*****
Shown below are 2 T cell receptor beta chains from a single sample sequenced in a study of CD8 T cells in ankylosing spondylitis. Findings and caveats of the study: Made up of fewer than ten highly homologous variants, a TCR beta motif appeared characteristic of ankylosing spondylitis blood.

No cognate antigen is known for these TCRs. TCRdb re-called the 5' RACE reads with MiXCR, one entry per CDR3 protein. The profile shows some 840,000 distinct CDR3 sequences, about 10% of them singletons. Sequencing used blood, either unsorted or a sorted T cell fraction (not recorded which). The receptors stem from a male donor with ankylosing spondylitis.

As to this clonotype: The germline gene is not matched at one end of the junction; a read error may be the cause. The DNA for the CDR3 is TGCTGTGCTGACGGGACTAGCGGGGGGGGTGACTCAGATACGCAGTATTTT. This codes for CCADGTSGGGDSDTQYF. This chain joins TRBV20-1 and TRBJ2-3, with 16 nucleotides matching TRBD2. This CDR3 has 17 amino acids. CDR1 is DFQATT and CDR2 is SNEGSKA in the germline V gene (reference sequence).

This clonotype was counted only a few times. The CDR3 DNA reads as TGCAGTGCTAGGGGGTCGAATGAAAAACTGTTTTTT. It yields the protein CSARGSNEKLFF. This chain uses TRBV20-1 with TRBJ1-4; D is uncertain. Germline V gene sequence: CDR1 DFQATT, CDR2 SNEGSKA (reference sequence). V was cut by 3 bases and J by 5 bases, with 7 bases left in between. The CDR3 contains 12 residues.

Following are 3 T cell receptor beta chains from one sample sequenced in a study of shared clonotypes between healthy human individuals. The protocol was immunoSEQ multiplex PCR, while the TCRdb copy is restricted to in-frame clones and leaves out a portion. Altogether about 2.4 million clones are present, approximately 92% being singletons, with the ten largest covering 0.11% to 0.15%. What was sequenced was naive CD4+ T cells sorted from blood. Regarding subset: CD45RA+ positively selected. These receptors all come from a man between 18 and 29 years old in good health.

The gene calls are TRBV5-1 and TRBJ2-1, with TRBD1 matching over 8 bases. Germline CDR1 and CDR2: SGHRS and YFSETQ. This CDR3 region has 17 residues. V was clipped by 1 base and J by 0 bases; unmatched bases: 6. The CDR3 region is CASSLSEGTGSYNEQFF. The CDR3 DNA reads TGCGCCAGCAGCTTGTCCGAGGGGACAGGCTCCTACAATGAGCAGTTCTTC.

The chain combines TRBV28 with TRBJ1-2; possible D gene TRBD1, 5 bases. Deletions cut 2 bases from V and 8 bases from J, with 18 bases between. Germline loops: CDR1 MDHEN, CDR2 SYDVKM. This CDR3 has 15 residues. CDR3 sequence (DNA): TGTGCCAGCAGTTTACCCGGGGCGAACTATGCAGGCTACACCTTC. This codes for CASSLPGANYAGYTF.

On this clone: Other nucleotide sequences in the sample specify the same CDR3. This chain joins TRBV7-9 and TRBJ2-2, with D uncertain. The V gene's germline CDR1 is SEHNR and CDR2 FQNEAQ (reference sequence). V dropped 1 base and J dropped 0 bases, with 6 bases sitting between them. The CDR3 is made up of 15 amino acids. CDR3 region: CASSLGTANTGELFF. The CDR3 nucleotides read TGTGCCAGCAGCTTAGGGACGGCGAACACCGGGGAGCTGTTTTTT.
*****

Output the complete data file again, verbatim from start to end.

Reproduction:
Shown below are 2 T cell receptor beta chains from a single sample sequenced in a study of CD8 T cells in ankylosing spondylitis. Findings and caveats of the study: Made up of fewer than ten highly homologous variants, a TCR beta motif appeared characteristic of ankylosing spondylitis blood.

No cognate antigen is known for these TCRs. TCRdb re-called the 5' RACE reads with MiXCR, one entry per CDR3 protein. The profile shows some 840,000 distinct CDR3 sequences, about 10% of them singletons. Sequencing used blood, either unsorted or a sorted T cell fraction (not recorded which). The receptors stem from a male donor with ankylosing spondylitis.

As to this clonotype: The germline gene is not matched at one end of the junction; a read error may be the cause. The DNA for the CDR3 is TGCTGTGCTGACGGGACTAGCGGGGGGGGTGACTCAGATACGCAGTATTTT. This codes for CCADGTSGGGDSDTQYF. This chain joins TRBV20-1 and TRBJ2-3, with 16 nucleotides matching TRBD2. This CDR3 has 17 amino acids. CDR1 is DFQATT and CDR2 is SNEGSKA in the germline V gene (reference sequence).

This clonotype was counted only a few times. The CDR3 DNA reads as TGCAGTGCTAGGGGGTCGAATGAAAAACTGTTTTTT. It yields the protein CSARGSNEKLFF. This chain uses TRBV20-1 with TRBJ1-4; D is uncertain. Germline V gene sequence: CDR1 DFQATT, CDR2 SNEGSKA (reference sequence). V was cut by 3 bases and J by 5 bases, with 7 bases left in between. The CDR3 contains 12 residues.

Following are 3 T cell receptor beta chains from one sample sequenced in a study of shared clonotypes between healthy human individuals. The protocol was immunoSEQ multiplex PCR, while the TCRdb copy is restricted to in-frame clones and leaves out a portion. Altogether about 2.4 million clones are present, approximately 92% being singletons, with the ten largest covering 0.11% to 0.15%. What was sequenced was naive CD4+ T cells sorted from blood. Regarding subset: CD45RA+ positively selected. These receptors all come from a man between 18 and 29 years old in good health.

The gene calls are TRBV5-1 and TRBJ2-1, with TRBD1 matching over 8 bases. Germline CDR1 and CDR2: SGHRS and YFSETQ. This CDR3 region has 17 residues. V was clipped by 1 base and J by 0 bases; unmatched bases: 6. The CDR3 region is CASSLSEGTGSYNEQFF. The CDR3 DNA reads TGCGCCAGCAGCTTGTCCGAGGGGACAGGCTCCTACAATGAGCAGTTCTTC.

The chain combines TRBV28 with TRBJ1-2; possible D gene TRBD1, 5 bases. Deletions cut 2 bases from V and 8 bases from J, with 18 bases between. Germline loops: CDR1 MDHEN, CDR2 SYDVKM. This CDR3 has 15 residues. CDR3 sequence (DNA): TGTGCCAGCAGTTTACCCGGGGCGAACTATGCAGGCTACACCTTC. This codes for CASSLPGANYAGYTF.

On this clone: Other nucleotide sequences in the sample specify the same CDR3. This chain joins TRBV7-9 and TRBJ2-2, with D uncertain. The V gene's germline CDR1 is SEHNR and CDR2 FQNEAQ (reference sequence). V dropped 1 base and J dropped 0 bases, with 6 bases sitting between them. The CDR3 is made up of 15 amino acids. CDR3 region: CASSLGTANTGELFF. The CDR3 nucleotides read TGTGCCAGCAGCTTAGGGACGGCGAACACCGGGGAGCTGTTTTTT.